Local families with disabled children often have added complexities when conducting New York estate planning. Parents of children with special needs have a clear desire to ensure that estate plans are in place so their loved one will have necessary resources throughout their lives–even after the parents are gone. Fortunately, New York allows parents to set up trusts which provide benefits to children without disqualifying them from Social Security and Medicaid programs.
However, it is crucial to work closely with an estate planning lawyer on these “supplemental needs trusts,” because there are very specific rules about what can and cannot be purchased with the funds without risking benefit payments to the child. In particular it is usually best to make distributions from the trust “in kind” instead of direct cash payments to the child.
Military families with disabled children may have even more challenges when planning for the long-term well-being of their children. For example, as reported this week in Forbes, a military retiree can set aside up to 55% of his monthly stipend to provide for family members upon the retiree’s death. Yet, those benefits are counted as income when given to other family members. If the one who receives it is a dependent child with disabilities then the income may risk the child’s participation in Medicaid and Social Security Disability Insurance programs.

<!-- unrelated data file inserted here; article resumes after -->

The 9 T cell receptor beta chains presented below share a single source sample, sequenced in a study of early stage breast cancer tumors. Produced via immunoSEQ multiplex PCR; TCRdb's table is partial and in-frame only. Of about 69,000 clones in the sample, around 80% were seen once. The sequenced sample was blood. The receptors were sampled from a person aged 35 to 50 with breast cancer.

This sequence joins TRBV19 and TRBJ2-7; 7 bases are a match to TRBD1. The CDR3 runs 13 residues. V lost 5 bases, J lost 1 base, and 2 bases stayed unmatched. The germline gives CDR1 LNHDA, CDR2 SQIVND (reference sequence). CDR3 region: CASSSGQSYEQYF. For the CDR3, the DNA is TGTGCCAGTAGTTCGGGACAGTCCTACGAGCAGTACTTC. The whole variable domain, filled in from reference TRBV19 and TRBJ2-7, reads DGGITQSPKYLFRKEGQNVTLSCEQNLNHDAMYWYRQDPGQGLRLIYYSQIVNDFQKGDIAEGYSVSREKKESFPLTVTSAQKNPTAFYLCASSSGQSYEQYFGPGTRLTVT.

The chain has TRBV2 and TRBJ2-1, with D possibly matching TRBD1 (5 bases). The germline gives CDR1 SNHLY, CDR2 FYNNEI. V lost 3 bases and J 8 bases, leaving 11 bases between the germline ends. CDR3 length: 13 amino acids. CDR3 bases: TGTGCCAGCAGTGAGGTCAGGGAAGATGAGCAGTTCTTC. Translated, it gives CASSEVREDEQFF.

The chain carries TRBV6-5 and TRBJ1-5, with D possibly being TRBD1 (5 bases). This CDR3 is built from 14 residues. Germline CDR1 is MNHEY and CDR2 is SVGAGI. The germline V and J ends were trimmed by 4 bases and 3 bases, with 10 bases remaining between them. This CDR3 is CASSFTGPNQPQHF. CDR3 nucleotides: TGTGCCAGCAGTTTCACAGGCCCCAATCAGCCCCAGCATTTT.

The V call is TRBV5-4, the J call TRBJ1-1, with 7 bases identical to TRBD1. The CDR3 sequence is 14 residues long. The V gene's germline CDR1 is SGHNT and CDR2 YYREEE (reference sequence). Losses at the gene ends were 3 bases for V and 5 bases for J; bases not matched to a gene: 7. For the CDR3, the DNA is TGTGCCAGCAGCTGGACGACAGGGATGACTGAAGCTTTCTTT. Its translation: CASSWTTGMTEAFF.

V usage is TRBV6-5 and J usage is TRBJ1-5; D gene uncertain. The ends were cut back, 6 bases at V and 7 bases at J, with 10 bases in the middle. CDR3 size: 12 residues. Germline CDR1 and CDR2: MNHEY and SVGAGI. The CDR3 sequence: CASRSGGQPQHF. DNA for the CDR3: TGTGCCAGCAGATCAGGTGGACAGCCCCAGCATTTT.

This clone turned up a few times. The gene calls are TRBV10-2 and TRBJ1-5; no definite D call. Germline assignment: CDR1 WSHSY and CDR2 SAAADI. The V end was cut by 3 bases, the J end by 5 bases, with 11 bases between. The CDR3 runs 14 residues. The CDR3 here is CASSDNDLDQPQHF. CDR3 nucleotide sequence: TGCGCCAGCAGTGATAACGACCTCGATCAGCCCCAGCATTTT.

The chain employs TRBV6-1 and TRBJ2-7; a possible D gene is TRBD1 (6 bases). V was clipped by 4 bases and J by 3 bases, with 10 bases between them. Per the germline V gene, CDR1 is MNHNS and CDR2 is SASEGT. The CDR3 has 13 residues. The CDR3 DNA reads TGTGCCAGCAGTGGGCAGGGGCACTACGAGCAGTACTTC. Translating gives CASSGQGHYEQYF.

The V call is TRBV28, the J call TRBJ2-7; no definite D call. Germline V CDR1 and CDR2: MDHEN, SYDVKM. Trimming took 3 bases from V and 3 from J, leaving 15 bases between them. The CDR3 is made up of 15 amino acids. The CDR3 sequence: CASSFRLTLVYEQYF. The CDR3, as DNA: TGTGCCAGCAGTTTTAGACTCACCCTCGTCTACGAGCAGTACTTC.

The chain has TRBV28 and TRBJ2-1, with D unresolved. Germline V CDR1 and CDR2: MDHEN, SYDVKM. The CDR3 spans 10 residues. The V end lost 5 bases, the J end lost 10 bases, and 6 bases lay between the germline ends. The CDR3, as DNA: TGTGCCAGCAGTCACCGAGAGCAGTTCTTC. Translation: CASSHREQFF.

A piece of legislation has been introduced to help these families provide the resources to their children without forfeiting benefits: The Disabled Military Child Protection Act of 2012. The measure would allow retired servicemembers who participate in the set-aside program–known as the Survivor Benefit Plan–to transfer the disbursements into a special needs trust. A special needs trust is another name for the supplemental needs trust.
By allowing the military family to transfer Survivor Benefit plan funds into the trust, the families will be able to take advantage of the trust which provides resources to the child without compromising their program benefits. The military retirement benefit payments would not be considered an asset that counts toward the child’s qualification for Social Security or Medicaid. Instead, the resources can be used to supplement program support–the same rules about “in kind” payments would apply.
The bill is being pushed by the National Military Family Association. The measure has been introduced in the U.S. House of Representatives. Considering that this is an election year, it is unclear how much progress will be made on any legislation in the coming weeks and months. However, the bill does not invoke much of the partisan division of other legislation, so it might stand a chance of making it out of the Congress and signed into law.
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